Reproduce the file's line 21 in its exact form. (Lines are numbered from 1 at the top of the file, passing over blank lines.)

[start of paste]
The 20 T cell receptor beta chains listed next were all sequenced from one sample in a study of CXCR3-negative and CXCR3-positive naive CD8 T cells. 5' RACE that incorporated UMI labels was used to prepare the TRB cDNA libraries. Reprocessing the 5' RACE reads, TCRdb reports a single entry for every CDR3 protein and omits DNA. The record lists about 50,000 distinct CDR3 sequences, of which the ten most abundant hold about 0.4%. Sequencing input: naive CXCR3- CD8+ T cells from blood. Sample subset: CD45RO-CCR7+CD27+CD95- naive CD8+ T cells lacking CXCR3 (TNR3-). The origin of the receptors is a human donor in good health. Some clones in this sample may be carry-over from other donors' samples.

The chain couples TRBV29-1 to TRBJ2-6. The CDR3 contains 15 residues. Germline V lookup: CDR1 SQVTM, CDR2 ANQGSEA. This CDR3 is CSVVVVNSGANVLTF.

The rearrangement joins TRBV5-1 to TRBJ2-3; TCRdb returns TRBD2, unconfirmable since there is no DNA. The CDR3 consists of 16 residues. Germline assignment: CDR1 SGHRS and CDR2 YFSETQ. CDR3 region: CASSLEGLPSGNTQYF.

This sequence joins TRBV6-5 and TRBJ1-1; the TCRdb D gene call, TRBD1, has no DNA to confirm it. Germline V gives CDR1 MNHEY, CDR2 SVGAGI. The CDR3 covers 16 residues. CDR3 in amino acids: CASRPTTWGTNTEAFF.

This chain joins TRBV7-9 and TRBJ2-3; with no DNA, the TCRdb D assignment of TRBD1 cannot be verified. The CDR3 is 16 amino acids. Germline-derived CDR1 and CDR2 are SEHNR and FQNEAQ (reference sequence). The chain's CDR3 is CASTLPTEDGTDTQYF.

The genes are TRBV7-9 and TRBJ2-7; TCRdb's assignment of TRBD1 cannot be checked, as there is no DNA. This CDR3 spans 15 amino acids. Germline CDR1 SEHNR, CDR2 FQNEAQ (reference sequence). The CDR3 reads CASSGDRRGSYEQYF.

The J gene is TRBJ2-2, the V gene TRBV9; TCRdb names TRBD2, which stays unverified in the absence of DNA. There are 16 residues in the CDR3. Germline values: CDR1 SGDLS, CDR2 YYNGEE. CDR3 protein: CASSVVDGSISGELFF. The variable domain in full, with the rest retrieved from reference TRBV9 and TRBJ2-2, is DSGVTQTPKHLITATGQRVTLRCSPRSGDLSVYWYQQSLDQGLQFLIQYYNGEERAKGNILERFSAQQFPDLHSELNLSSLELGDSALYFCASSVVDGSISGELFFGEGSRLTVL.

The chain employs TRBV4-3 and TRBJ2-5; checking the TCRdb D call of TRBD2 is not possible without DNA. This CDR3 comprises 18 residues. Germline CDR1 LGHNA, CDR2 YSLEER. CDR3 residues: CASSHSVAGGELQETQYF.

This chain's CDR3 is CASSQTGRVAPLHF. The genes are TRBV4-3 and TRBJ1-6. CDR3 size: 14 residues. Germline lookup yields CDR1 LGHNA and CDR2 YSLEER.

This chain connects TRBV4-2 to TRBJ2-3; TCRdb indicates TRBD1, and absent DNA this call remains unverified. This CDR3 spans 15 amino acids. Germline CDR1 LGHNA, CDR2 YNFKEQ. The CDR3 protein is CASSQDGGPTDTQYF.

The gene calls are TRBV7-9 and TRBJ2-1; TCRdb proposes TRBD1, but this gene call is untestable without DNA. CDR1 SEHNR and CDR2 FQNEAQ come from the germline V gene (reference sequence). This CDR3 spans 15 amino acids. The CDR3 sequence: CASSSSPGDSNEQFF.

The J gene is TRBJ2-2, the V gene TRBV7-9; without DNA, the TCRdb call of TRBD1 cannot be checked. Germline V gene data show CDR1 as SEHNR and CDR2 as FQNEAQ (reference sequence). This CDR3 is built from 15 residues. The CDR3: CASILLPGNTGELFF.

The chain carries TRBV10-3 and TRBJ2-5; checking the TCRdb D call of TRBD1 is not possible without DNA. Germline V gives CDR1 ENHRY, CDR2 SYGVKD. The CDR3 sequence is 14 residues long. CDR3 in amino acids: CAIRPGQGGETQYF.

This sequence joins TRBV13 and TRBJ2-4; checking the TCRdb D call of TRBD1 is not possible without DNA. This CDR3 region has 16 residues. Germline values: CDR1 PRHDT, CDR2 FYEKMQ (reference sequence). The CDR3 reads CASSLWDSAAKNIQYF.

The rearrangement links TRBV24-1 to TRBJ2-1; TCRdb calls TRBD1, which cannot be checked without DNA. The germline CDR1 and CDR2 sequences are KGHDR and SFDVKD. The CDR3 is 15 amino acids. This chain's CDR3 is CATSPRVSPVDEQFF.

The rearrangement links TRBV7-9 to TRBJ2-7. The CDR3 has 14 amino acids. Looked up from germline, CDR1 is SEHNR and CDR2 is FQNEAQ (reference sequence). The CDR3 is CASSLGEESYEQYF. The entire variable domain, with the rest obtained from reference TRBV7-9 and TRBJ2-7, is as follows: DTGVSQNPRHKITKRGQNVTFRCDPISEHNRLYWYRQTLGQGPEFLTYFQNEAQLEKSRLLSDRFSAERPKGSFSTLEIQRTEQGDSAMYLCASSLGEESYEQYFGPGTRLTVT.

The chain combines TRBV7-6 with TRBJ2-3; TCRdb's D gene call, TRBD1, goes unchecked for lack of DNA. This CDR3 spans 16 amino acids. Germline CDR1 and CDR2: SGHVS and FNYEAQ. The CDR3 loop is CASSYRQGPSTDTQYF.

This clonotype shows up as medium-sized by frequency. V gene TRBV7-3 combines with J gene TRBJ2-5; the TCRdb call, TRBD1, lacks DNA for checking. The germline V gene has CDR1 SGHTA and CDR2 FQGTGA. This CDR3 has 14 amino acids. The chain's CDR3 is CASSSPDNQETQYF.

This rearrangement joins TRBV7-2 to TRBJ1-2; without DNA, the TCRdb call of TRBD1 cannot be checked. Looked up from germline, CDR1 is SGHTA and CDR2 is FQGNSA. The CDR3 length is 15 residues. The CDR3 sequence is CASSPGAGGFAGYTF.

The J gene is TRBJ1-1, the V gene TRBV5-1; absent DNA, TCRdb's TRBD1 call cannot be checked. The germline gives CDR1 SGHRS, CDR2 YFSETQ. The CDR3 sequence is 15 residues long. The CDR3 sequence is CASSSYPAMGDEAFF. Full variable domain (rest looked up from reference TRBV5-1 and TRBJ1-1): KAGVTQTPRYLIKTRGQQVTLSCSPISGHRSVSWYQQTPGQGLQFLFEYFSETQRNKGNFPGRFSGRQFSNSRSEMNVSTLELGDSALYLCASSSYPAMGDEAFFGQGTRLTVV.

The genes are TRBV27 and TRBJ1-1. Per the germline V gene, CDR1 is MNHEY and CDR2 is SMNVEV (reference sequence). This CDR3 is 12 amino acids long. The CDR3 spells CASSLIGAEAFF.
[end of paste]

The genes are TRBV27 and TRBJ1-1. Per the germline V gene, CDR1 is MNHEY and CDR2 is SMNVEV (reference sequence). This CDR3 is 12 amino acids long. The CDR3 spells CASSLIGAEAFF.